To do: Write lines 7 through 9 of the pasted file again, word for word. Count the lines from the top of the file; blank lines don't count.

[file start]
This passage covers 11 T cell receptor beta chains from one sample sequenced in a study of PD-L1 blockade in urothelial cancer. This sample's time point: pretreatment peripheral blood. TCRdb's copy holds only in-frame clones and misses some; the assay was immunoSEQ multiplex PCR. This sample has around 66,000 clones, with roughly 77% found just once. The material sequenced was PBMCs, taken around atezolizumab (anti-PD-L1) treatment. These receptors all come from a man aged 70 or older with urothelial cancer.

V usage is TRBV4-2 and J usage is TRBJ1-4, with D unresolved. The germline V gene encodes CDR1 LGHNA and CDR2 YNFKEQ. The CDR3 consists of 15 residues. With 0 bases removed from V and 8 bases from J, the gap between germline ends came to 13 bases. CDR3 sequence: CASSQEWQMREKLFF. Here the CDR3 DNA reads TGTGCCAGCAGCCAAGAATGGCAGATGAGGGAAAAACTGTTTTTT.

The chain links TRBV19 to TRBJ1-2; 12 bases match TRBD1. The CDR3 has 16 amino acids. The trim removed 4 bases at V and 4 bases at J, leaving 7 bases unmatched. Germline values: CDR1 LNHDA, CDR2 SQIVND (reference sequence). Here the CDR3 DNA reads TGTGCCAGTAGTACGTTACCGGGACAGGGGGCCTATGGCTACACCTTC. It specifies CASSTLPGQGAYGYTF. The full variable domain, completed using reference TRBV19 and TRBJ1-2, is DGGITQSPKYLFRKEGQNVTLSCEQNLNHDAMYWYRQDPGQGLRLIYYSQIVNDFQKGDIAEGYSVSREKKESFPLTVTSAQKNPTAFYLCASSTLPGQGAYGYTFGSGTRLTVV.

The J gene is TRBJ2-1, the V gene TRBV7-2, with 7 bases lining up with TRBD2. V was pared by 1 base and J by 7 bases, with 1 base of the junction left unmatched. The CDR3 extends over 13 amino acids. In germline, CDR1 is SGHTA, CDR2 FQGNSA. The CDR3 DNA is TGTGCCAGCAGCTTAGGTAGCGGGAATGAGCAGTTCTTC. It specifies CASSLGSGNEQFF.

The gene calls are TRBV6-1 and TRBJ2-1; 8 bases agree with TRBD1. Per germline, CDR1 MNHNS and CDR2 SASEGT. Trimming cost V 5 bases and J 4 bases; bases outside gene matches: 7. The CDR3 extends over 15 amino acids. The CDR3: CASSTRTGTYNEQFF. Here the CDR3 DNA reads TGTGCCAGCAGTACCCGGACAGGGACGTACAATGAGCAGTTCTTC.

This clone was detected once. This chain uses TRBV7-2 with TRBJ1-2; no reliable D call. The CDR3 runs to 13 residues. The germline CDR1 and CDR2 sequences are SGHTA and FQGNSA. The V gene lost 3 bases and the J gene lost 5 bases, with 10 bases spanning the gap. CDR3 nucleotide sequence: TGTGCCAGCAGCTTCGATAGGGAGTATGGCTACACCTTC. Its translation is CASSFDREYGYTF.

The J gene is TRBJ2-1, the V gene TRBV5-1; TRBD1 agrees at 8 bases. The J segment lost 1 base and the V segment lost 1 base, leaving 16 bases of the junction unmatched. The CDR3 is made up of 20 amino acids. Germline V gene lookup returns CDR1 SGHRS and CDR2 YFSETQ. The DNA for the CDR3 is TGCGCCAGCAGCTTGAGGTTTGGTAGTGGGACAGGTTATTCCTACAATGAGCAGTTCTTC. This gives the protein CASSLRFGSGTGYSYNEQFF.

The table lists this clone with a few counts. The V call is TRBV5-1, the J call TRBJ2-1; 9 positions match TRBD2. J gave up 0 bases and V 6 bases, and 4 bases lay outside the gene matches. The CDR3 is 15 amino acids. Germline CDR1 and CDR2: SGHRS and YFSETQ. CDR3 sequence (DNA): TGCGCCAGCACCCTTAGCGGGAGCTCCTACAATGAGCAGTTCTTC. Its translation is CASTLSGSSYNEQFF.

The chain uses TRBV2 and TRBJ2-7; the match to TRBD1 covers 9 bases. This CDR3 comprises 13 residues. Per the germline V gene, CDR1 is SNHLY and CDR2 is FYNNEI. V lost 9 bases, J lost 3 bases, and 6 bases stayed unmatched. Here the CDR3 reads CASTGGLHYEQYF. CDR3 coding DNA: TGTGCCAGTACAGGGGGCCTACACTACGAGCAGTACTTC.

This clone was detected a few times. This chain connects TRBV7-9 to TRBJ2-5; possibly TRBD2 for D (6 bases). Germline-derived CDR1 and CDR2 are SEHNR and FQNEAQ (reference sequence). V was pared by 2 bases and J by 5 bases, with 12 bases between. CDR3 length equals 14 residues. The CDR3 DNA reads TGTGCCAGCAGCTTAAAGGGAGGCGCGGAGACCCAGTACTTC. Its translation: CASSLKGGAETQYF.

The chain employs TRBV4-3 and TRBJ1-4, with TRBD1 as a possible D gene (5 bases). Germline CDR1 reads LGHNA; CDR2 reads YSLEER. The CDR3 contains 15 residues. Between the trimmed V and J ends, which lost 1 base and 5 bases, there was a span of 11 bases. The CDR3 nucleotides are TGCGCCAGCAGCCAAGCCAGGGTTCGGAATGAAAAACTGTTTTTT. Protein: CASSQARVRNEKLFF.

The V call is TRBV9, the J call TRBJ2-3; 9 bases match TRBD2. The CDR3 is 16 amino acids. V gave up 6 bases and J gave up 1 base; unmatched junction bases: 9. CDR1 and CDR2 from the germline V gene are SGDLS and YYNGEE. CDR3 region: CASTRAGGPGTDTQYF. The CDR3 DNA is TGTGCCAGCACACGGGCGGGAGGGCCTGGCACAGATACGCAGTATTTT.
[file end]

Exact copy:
The J gene is TRBJ2-1, the V gene TRBV5-1; TRBD1 agrees at 8 bases. The J segment lost 1 base and the V segment lost 1 base, leaving 16 bases of the junction unmatched. The CDR3 is made up of 20 amino acids. Germline V gene lookup returns CDR1 SGHRS and CDR2 YFSETQ. The DNA for the CDR3 is TGCGCCAGCAGCTTGAGGTTTGGTAGTGGGACAGGTTATTCCTACAATGAGCAGTTCTTC. This gives the protein CASSLRFGSGTGYSYNEQFF.

The table lists this clone with a few counts. The V call is TRBV5-1, the J call TRBJ2-1; 9 positions match TRBD2. J gave up 0 bases and V 6 bases, and 4 bases lay outside the gene matches. The CDR3 is 15 amino acids. Germline CDR1 and CDR2: SGHRS and YFSETQ. CDR3 sequence (DNA): TGCGCCAGCACCCTTAGCGGGAGCTCCTACAATGAGCAGTTCTTC. Its translation is CASTLSGSSYNEQFF.

The chain uses TRBV2 and TRBJ2-7; the match to TRBD1 covers 9 bases. This CDR3 comprises 13 residues. Per the germline V gene, CDR1 is SNHLY and CDR2 is FYNNEI. V lost 9 bases, J lost 3 bases, and 6 bases stayed unmatched. Here the CDR3 reads CASTGGLHYEQYF. CDR3 coding DNA: TGTGCCAGTACAGGGGGCCTACACTACGAGCAGTACTTC.